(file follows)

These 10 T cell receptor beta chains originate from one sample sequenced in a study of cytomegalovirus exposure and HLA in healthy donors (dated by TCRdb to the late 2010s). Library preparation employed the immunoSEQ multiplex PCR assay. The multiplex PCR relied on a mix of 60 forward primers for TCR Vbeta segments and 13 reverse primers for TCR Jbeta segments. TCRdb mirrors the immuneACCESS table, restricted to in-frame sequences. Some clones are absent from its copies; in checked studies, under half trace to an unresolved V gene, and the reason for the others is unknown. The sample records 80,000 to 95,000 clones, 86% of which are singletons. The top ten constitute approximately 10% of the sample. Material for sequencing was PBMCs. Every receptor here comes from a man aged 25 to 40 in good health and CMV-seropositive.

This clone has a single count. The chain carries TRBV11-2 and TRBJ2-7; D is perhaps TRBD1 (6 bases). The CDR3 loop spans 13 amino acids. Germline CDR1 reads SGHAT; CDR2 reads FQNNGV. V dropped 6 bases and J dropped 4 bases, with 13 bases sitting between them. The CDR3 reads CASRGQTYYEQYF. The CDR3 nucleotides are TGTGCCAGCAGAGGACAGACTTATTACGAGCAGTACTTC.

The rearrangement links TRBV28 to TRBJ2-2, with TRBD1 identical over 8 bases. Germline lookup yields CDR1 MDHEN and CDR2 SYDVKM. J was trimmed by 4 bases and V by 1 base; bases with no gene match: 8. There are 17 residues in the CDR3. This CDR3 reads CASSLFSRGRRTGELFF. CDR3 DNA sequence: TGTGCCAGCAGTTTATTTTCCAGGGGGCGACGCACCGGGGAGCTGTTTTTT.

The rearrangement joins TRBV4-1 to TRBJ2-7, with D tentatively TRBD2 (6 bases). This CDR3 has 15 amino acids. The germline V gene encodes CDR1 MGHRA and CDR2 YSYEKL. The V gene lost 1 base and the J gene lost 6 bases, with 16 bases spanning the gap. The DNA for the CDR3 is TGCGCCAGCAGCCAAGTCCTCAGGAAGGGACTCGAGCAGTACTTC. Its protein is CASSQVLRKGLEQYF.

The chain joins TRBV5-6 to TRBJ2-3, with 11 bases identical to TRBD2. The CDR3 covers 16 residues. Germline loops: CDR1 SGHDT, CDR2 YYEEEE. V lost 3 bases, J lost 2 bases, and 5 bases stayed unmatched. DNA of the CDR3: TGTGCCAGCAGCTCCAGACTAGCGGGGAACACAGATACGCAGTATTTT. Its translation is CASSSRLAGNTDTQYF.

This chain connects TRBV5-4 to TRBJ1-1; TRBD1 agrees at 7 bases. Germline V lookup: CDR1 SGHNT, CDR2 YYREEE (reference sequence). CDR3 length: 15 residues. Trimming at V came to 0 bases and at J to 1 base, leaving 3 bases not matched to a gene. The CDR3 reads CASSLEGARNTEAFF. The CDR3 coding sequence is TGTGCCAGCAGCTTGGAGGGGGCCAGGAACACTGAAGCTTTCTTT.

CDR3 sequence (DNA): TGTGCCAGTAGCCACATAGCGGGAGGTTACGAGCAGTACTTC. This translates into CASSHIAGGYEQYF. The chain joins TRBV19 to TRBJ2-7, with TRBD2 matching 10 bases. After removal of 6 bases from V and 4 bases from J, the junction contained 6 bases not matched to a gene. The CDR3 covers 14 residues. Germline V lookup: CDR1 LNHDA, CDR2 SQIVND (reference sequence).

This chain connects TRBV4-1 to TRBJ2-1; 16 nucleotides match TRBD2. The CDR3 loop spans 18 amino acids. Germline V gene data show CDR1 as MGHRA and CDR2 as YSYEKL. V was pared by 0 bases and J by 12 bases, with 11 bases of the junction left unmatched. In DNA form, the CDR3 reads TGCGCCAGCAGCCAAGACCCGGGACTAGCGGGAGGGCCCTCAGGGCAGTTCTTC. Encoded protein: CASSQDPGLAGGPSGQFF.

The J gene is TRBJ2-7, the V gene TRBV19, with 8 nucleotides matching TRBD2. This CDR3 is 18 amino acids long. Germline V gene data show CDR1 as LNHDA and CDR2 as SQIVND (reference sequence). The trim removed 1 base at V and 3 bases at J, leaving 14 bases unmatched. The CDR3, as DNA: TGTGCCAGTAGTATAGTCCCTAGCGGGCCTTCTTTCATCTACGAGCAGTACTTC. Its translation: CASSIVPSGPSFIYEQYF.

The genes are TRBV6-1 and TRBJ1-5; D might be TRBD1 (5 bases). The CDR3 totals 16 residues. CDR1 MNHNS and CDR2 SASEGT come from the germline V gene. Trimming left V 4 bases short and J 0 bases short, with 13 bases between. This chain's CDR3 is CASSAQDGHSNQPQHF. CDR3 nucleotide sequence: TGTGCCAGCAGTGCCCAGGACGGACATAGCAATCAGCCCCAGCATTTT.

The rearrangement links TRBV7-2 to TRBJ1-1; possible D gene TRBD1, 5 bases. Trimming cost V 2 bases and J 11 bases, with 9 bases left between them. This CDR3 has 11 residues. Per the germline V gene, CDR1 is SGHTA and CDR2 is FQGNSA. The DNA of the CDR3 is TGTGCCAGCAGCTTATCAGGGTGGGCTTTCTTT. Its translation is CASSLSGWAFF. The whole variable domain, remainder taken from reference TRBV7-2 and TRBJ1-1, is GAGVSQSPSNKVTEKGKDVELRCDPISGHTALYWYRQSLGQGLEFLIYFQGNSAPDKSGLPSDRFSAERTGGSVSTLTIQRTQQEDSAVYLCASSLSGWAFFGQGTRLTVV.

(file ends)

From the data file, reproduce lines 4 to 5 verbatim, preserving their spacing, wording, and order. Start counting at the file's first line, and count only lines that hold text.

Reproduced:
The rearrangement joins TRBV4-1 to TRBJ2-7, with D tentatively TRBD2 (6 bases). This CDR3 has 15 amino acids. The germline V gene encodes CDR1 MGHRA and CDR2 YSYEKL. The V gene lost 1 base and the J gene lost 6 bases, with 16 bases spanning the gap. The DNA for the CDR3 is TGCGCCAGCAGCCAAGTCCTCAGGAAGGGACTCGAGCAGTACTTC. Its protein is CASSQVLRKGLEQYF.

The chain joins TRBV5-6 to TRBJ2-3, with 11 bases identical to TRBD2. The CDR3 covers 16 residues. Germline loops: CDR1 SGHDT, CDR2 YYEEEE. V lost 3 bases, J lost 2 bases, and 5 bases stayed unmatched. DNA of the CDR3: TGTGCCAGCAGCTCCAGACTAGCGGGGAACACAGATACGCAGTATTTT. Its translation is CASSSRLAGNTDTQYF.